For I am rousing the Chaldeans, that fierce and impetuous nation, who march through the breadth of the earth to seize dwellings not their own. Dread and fearsome are they; their justice and dignity proceed from themselves. Their horses are swifter than leopards, more menacing than wolves at dusk; their horses charge. Their horsemen come from far away; they fly like an eagle swift to devour. They all come for violence, with faces pressing forward; they gather captives like sand. At kings they scoff, and of rulers they make sport. They laugh at every fortress, and heap up earth to take it. Then they sweep by like the wind; they transgress and become guilty; their own might is their god!
Habakkuk 1:6-11 (NRSV)

If I took this reading out of context (eliminated the mention of Chaldeans and didn’t mention it was from the Bible) and passed it around, I’m sure there would be a few people who would fully support and desire this description for America. Replace horses with tanks/helicopters and horsemen with drones and I think we’re not too far off. It’s tempting, power of this sort is exciting and can be very fulfilling. I get sense of excitement watching things blow up just as much as the next guy. But, as great as that all is, the last line of the reading should bring those thoughts back down a bit.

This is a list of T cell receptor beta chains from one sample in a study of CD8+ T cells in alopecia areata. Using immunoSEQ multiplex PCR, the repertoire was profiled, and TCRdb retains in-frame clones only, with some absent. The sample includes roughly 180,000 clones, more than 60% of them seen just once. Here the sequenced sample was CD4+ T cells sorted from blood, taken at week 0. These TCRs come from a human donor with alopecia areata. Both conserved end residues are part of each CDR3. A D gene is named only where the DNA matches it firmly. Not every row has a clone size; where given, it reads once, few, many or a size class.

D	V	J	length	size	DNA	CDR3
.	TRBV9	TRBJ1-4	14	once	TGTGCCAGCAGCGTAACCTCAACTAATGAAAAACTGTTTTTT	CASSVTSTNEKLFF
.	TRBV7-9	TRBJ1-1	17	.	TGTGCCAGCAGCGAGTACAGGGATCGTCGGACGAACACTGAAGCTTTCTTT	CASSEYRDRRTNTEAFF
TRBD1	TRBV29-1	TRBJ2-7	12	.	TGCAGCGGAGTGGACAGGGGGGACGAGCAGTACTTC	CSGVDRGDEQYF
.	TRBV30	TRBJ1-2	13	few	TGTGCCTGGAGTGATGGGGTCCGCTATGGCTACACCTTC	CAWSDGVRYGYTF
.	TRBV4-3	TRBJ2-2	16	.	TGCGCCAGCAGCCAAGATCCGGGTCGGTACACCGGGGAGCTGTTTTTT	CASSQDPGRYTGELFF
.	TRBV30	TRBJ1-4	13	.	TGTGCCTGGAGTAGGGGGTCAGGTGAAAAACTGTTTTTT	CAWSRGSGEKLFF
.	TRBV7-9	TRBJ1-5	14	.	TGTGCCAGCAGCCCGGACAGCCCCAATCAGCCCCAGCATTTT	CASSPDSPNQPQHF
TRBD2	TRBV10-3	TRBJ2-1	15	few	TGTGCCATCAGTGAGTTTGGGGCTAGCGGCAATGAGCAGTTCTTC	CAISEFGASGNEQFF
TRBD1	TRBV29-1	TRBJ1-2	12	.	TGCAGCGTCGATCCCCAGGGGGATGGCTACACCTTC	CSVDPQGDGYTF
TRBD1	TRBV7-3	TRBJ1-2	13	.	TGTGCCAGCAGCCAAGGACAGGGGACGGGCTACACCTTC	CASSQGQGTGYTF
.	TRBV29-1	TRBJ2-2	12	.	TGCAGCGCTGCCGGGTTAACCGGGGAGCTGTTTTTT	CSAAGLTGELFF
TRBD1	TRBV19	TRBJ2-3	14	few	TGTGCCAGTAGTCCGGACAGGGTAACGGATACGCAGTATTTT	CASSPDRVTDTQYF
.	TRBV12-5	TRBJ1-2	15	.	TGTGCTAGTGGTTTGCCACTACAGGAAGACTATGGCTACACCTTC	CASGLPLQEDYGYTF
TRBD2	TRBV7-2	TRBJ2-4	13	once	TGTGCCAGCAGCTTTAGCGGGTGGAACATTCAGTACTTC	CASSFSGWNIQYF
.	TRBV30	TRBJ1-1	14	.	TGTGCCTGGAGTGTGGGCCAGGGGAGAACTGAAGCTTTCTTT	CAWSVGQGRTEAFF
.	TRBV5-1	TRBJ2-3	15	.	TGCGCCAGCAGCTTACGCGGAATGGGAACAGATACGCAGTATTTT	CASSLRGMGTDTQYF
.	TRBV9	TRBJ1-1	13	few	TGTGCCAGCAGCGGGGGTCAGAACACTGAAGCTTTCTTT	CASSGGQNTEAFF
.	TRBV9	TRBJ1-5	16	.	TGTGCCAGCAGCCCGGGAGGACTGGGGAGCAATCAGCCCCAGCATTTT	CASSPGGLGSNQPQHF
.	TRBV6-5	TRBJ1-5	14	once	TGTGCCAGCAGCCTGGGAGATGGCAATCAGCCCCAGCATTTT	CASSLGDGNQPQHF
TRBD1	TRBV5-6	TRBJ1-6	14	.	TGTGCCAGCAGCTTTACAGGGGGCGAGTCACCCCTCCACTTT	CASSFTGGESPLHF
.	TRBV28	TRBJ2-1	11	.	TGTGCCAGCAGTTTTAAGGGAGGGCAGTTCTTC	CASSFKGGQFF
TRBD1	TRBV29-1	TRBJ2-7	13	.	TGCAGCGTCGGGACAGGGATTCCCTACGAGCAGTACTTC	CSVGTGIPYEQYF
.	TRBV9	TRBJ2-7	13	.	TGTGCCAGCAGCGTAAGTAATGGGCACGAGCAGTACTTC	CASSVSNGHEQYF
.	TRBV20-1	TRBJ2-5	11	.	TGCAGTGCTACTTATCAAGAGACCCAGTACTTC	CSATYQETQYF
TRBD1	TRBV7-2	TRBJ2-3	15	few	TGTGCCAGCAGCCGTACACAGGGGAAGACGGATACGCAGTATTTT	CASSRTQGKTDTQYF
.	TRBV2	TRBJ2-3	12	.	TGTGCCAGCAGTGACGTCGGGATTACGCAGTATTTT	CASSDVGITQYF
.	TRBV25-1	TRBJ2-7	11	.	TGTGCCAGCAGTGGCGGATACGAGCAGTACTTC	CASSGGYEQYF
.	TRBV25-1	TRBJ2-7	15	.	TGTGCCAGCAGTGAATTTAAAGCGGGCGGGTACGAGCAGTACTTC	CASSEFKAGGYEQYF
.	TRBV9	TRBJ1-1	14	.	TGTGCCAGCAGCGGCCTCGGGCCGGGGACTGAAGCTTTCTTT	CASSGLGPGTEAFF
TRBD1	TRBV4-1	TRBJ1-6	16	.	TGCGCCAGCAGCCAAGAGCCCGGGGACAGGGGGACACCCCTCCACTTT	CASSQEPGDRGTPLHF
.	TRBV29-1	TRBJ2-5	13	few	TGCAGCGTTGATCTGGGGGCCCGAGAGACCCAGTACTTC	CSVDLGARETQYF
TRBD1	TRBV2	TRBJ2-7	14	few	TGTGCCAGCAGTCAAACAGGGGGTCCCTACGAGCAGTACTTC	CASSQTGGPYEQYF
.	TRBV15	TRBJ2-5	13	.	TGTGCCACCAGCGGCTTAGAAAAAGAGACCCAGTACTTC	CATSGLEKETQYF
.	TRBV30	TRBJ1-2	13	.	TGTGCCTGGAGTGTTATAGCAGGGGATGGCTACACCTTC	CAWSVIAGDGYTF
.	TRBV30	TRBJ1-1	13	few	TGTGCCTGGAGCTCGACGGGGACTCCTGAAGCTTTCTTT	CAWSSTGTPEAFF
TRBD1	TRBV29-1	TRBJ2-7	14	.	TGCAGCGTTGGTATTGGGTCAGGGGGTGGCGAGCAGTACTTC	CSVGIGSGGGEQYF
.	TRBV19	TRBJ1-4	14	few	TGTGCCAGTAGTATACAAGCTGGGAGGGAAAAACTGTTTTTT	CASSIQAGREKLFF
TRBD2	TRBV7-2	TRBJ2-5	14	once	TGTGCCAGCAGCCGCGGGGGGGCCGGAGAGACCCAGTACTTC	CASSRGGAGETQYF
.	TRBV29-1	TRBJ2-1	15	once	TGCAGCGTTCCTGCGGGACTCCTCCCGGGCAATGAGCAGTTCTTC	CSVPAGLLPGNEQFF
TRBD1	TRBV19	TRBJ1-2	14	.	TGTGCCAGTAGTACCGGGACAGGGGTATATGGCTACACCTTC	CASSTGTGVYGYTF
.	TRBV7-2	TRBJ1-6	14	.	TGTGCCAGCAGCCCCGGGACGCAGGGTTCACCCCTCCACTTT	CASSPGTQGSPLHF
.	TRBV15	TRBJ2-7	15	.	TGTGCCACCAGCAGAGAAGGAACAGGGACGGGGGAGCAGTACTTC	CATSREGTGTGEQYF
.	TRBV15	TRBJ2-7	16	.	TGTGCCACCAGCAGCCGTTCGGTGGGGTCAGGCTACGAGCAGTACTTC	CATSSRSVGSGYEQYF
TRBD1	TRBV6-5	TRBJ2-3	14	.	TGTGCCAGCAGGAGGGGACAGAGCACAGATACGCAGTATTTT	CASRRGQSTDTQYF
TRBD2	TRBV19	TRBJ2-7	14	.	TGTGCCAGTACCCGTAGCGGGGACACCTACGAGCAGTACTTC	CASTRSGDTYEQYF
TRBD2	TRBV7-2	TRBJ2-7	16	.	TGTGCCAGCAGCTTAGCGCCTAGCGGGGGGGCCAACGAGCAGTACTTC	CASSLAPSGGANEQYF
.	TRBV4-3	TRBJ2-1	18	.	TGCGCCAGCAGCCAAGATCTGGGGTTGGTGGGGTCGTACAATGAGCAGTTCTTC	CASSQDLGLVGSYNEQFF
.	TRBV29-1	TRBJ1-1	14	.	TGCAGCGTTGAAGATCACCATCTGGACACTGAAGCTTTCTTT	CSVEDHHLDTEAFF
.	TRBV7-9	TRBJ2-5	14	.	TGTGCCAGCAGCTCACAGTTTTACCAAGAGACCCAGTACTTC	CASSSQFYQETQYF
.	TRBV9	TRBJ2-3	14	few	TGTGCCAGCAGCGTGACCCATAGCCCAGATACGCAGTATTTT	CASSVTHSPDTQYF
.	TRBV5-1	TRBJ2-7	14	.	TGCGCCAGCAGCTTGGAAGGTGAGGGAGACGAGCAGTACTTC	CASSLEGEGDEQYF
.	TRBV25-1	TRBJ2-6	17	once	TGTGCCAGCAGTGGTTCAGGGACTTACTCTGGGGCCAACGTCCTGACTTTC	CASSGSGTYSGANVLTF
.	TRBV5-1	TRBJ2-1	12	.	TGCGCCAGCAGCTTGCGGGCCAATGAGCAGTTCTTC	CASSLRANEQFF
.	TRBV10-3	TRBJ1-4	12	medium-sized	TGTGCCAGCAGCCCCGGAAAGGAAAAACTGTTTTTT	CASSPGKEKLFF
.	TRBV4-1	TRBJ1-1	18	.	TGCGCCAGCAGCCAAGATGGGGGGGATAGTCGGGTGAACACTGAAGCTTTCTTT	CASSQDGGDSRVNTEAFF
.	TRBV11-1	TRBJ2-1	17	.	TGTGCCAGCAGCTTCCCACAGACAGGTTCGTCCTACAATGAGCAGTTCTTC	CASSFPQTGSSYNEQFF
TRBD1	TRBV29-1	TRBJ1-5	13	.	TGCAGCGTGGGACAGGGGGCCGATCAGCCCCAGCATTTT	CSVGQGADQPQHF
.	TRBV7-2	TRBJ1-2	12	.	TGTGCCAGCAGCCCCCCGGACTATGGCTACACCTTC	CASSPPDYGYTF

“Their own might is their god!”

What I hear a lot in the political discourse today is talk of this kind. We need to be bigger, faster, stronger and richer. If only we had the right leader, then things will be alright. Other nations are doing so well and we seem to be struggling. It feels a little bit to me like when the Israelites demanded a King in the book of Samuel (see 1 Samuel 8). The Israelites were not thrilled with the way things were going in Israel, and were tempted by what they saw with other nations and their kings. Even though the prophet Samuel encourages them otherwise and God realizes they’re ultimately rejecting God as king, they get what they want.

And things go south very, very quickly.

Except for a few outliers, (David, Josiah, Hezekiah to name a few) who were not totally blameless, the rest of the kings were pretty much horrible. The Israelites got what they wanted, but it was definitely not what they needed.